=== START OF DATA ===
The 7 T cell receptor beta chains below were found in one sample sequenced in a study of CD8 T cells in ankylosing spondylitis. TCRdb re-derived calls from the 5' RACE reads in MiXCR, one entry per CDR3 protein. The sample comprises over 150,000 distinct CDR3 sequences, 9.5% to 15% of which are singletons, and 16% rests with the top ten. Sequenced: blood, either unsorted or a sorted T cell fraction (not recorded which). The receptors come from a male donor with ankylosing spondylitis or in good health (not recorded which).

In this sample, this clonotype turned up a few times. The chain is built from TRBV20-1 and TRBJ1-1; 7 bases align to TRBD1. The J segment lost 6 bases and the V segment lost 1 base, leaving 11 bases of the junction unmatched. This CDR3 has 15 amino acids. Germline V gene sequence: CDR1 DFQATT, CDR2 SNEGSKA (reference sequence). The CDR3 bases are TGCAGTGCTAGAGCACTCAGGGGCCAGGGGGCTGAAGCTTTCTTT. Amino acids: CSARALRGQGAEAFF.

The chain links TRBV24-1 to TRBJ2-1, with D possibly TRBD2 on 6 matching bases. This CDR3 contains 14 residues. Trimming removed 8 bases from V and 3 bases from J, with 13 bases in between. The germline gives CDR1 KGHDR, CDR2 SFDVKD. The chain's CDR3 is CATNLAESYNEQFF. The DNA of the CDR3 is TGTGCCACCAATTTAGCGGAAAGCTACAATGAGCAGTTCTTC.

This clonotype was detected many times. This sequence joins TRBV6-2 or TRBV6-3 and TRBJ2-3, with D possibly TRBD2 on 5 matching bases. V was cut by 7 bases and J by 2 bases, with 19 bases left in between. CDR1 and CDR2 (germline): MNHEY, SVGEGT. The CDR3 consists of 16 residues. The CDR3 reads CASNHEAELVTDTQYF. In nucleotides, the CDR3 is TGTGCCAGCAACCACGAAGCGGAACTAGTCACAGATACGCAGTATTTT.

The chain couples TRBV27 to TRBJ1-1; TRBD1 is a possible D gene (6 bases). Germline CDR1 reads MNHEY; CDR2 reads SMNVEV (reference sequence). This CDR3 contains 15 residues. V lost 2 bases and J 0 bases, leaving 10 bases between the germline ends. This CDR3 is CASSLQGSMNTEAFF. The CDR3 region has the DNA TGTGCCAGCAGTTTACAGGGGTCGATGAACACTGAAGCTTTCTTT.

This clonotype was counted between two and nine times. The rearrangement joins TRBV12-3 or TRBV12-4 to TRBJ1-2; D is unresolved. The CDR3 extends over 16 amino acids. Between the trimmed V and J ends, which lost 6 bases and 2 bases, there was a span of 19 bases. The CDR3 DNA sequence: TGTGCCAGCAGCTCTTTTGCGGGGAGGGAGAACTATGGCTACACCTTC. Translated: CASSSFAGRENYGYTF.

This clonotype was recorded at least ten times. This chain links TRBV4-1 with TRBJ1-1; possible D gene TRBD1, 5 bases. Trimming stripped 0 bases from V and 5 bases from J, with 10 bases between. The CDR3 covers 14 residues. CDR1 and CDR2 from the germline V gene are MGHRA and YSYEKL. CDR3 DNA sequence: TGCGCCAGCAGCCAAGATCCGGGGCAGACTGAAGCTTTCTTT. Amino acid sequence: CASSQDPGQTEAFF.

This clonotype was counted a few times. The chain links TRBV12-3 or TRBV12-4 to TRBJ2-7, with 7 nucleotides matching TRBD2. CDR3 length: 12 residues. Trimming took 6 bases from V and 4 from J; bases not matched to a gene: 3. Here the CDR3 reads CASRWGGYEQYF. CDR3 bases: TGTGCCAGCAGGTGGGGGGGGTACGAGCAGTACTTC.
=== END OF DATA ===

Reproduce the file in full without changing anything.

The 7 T cell receptor beta chains below were found in one sample sequenced in a study of CD8 T cells in ankylosing spondylitis. TCRdb re-derived calls from the 5' RACE reads in MiXCR, one entry per CDR3 protein. The sample comprises over 150,000 distinct CDR3 sequences, 9.5% to 15% of which are singletons, and 16% rests with the top ten. Sequenced: blood, either unsorted or a sorted T cell fraction (not recorded which). The receptors come from a male donor with ankylosing spondylitis or in good health (not recorded which).

In this sample, this clonotype turned up a few times. The chain is built from TRBV20-1 and TRBJ1-1; 7 bases align to TRBD1. The J segment lost 6 bases and the V segment lost 1 base, leaving 11 bases of the junction unmatched. This CDR3 has 15 amino acids. Germline V gene sequence: CDR1 DFQATT, CDR2 SNEGSKA (reference sequence). The CDR3 bases are TGCAGTGCTAGAGCACTCAGGGGCCAGGGGGCTGAAGCTTTCTTT. Amino acids: CSARALRGQGAEAFF.

The chain links TRBV24-1 to TRBJ2-1, with D possibly TRBD2 on 6 matching bases. This CDR3 contains 14 residues. Trimming removed 8 bases from V and 3 bases from J, with 13 bases in between. The germline gives CDR1 KGHDR, CDR2 SFDVKD. The chain's CDR3 is CATNLAESYNEQFF. The DNA of the CDR3 is TGTGCCACCAATTTAGCGGAAAGCTACAATGAGCAGTTCTTC.

This clonotype was detected many times. This sequence joins TRBV6-2 or TRBV6-3 and TRBJ2-3, with D possibly TRBD2 on 5 matching bases. V was cut by 7 bases and J by 2 bases, with 19 bases left in between. CDR1 and CDR2 (germline): MNHEY, SVGEGT. The CDR3 consists of 16 residues. The CDR3 reads CASNHEAELVTDTQYF. In nucleotides, the CDR3 is TGTGCCAGCAACCACGAAGCGGAACTAGTCACAGATACGCAGTATTTT.

The chain couples TRBV27 to TRBJ1-1; TRBD1 is a possible D gene (6 bases). Germline CDR1 reads MNHEY; CDR2 reads SMNVEV (reference sequence). This CDR3 contains 15 residues. V lost 2 bases and J 0 bases, leaving 10 bases between the germline ends. This CDR3 is CASSLQGSMNTEAFF. The CDR3 region has the DNA TGTGCCAGCAGTTTACAGGGGTCGATGAACACTGAAGCTTTCTTT.

This clonotype was counted between two and nine times. The rearrangement joins TRBV12-3 or TRBV12-4 to TRBJ1-2; D is unresolved. The CDR3 extends over 16 amino acids. Between the trimmed V and J ends, which lost 6 bases and 2 bases, there was a span of 19 bases. The CDR3 DNA sequence: TGTGCCAGCAGCTCTTTTGCGGGGAGGGAGAACTATGGCTACACCTTC. Translated: CASSSFAGRENYGYTF.

This clonotype was recorded at least ten times. This chain links TRBV4-1 with TRBJ1-1; possible D gene TRBD1, 5 bases. Trimming stripped 0 bases from V and 5 bases from J, with 10 bases between. The CDR3 covers 14 residues. CDR1 and CDR2 from the germline V gene are MGHRA and YSYEKL. CDR3 DNA sequence: TGCGCCAGCAGCCAAGATCCGGGGCAGACTGAAGCTTTCTTT. Amino acid sequence: CASSQDPGQTEAFF.

This clonotype was counted a few times. The chain links TRBV12-3 or TRBV12-4 to TRBJ2-7, with 7 nucleotides matching TRBD2. CDR3 length: 12 residues. Trimming took 6 bases from V and 4 from J; bases not matched to a gene: 3. Here the CDR3 reads CASRWGGYEQYF. CDR3 bases: TGTGCCAGCAGGTGGGGGGGGTACGAGCAGTACTTC.